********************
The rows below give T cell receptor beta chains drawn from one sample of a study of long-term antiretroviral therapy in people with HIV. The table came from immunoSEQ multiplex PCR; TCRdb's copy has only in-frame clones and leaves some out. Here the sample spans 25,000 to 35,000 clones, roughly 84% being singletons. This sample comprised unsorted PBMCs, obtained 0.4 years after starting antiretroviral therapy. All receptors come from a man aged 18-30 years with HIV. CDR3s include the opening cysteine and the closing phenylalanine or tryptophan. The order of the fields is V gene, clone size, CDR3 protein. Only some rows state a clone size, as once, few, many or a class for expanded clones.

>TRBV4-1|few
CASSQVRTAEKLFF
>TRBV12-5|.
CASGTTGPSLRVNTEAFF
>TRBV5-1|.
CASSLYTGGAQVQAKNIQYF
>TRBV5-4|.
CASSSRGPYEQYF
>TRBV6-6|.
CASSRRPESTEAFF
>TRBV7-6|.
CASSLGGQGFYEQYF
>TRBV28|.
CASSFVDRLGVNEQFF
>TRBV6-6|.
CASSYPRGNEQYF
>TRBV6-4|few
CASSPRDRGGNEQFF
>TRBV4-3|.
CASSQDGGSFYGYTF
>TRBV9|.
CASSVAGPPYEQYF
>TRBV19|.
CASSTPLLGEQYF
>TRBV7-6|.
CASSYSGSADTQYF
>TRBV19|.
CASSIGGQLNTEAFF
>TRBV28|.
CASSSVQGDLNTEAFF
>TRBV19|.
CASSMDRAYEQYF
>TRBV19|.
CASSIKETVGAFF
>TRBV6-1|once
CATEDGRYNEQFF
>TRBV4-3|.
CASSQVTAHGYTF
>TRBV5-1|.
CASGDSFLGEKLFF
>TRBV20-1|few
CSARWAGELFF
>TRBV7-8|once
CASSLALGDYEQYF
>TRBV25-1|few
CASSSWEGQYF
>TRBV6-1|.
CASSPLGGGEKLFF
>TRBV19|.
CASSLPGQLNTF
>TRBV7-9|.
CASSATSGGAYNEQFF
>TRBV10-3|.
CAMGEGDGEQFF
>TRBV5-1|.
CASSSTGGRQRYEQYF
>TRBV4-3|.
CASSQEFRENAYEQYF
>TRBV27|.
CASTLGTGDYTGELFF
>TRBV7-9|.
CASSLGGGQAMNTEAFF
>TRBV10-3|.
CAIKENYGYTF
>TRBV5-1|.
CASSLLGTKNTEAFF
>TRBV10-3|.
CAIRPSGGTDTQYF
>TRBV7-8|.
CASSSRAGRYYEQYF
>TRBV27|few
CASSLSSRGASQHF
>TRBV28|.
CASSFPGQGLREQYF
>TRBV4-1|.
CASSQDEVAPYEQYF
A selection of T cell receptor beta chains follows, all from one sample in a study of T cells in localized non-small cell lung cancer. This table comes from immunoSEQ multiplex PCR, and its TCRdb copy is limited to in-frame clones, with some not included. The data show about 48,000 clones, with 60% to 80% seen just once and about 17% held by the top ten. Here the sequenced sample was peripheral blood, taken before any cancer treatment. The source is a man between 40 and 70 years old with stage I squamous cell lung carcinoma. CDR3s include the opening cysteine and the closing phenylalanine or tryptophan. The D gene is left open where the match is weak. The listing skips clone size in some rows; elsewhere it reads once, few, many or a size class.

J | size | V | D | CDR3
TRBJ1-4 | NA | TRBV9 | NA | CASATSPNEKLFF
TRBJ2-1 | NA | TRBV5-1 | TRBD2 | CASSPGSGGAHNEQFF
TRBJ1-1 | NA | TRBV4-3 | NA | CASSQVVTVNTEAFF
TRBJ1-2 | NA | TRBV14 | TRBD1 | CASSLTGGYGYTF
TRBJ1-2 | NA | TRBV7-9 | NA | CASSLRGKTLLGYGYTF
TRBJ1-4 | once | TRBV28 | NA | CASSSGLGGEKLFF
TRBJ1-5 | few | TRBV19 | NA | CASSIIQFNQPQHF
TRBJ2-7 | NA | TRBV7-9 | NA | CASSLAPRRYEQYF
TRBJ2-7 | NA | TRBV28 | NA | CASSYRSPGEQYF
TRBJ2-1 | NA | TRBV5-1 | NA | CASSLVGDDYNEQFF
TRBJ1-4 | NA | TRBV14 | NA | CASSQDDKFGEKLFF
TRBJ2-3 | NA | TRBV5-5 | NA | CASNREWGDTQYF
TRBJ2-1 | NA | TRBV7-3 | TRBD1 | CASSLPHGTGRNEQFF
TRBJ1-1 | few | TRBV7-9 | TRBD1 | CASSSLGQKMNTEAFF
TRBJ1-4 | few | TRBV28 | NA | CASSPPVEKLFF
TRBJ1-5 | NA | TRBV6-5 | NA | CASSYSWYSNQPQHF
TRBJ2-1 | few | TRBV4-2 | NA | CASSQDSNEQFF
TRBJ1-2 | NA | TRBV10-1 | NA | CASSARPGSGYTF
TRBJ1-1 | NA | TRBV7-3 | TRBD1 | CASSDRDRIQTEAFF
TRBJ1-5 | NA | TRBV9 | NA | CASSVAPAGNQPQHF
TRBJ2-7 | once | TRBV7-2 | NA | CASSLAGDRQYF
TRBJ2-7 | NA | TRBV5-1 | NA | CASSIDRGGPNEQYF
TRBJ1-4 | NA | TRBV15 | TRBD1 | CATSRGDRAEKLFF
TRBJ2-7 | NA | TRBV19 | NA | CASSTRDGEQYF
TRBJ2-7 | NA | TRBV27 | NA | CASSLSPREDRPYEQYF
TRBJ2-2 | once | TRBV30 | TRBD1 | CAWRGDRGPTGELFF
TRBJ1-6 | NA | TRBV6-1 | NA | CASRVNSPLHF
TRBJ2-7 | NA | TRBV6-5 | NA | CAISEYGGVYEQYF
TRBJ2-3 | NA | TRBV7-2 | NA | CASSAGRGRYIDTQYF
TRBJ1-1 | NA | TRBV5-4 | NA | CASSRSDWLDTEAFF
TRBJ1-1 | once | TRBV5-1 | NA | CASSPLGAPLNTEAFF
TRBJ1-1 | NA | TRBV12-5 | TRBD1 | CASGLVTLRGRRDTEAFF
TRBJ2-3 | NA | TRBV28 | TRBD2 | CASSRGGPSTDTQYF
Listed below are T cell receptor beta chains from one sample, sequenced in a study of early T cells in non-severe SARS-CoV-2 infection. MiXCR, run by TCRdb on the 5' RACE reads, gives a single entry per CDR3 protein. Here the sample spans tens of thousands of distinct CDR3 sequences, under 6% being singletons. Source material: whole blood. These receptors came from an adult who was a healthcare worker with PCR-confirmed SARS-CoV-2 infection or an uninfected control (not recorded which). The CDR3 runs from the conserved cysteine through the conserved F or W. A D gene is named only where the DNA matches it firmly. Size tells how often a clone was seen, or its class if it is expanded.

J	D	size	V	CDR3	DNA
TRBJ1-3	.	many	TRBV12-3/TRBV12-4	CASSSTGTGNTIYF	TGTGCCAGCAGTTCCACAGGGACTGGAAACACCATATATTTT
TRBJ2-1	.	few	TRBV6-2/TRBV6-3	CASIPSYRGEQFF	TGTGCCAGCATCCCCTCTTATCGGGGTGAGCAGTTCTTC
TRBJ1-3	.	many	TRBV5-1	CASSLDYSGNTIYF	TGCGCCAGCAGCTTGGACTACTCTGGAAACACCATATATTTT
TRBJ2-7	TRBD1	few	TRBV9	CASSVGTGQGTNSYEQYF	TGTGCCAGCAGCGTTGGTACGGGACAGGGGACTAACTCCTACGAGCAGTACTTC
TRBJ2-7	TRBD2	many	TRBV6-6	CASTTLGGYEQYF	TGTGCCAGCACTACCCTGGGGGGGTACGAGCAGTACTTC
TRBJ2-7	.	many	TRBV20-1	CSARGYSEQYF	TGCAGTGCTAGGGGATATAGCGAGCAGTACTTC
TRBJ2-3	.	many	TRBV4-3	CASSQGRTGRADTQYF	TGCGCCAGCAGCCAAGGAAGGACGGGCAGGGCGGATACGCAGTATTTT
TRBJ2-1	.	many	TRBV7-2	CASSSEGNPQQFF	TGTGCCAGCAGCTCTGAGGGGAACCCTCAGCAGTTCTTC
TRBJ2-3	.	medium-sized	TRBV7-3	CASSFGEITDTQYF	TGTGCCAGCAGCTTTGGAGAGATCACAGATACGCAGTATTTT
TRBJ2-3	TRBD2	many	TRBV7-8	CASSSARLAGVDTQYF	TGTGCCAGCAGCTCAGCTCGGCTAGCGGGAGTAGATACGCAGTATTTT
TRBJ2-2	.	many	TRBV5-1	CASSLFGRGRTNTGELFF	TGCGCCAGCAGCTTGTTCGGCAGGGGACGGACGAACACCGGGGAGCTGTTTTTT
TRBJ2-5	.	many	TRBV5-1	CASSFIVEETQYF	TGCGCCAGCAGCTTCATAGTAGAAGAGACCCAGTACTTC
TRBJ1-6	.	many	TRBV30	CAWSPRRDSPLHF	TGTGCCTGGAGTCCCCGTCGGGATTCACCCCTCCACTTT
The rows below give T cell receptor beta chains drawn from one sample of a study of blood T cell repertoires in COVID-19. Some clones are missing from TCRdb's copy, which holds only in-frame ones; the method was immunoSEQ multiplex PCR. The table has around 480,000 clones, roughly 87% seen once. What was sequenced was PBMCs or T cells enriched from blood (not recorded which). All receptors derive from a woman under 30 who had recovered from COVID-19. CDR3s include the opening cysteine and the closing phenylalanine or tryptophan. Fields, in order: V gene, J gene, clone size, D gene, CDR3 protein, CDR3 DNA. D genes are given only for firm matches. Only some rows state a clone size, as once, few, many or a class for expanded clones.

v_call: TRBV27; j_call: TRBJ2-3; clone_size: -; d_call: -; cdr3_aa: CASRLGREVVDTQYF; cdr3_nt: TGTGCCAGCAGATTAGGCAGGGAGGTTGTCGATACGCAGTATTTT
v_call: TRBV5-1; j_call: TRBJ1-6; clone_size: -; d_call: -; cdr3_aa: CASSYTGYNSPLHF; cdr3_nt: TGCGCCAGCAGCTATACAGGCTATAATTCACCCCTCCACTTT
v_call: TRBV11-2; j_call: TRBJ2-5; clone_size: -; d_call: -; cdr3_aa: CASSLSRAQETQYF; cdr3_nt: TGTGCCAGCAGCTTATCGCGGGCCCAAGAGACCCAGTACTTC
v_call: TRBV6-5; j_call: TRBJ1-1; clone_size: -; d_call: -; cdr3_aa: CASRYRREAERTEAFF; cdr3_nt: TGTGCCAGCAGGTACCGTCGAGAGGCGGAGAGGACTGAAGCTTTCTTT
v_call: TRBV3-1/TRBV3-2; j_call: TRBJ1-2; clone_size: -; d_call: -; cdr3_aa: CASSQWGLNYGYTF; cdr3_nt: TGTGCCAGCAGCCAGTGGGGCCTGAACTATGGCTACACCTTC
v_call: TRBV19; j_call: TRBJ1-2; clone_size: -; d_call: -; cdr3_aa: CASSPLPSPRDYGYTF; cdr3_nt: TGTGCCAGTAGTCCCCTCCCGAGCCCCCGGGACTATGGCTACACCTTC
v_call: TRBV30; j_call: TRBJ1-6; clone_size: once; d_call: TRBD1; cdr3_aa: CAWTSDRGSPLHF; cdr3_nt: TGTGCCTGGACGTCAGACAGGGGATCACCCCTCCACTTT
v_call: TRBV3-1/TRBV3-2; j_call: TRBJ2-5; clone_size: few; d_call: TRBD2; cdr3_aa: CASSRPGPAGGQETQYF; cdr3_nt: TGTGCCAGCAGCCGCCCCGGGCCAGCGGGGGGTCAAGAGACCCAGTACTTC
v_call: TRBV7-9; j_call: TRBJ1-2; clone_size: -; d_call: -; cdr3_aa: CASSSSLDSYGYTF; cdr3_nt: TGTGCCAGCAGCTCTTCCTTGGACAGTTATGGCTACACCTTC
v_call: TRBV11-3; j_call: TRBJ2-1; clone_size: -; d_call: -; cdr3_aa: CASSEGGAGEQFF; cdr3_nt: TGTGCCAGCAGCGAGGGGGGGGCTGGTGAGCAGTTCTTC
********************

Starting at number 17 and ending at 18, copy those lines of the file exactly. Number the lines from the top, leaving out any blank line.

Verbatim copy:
CASSYPRGNEQYF
>TRBV6-4|few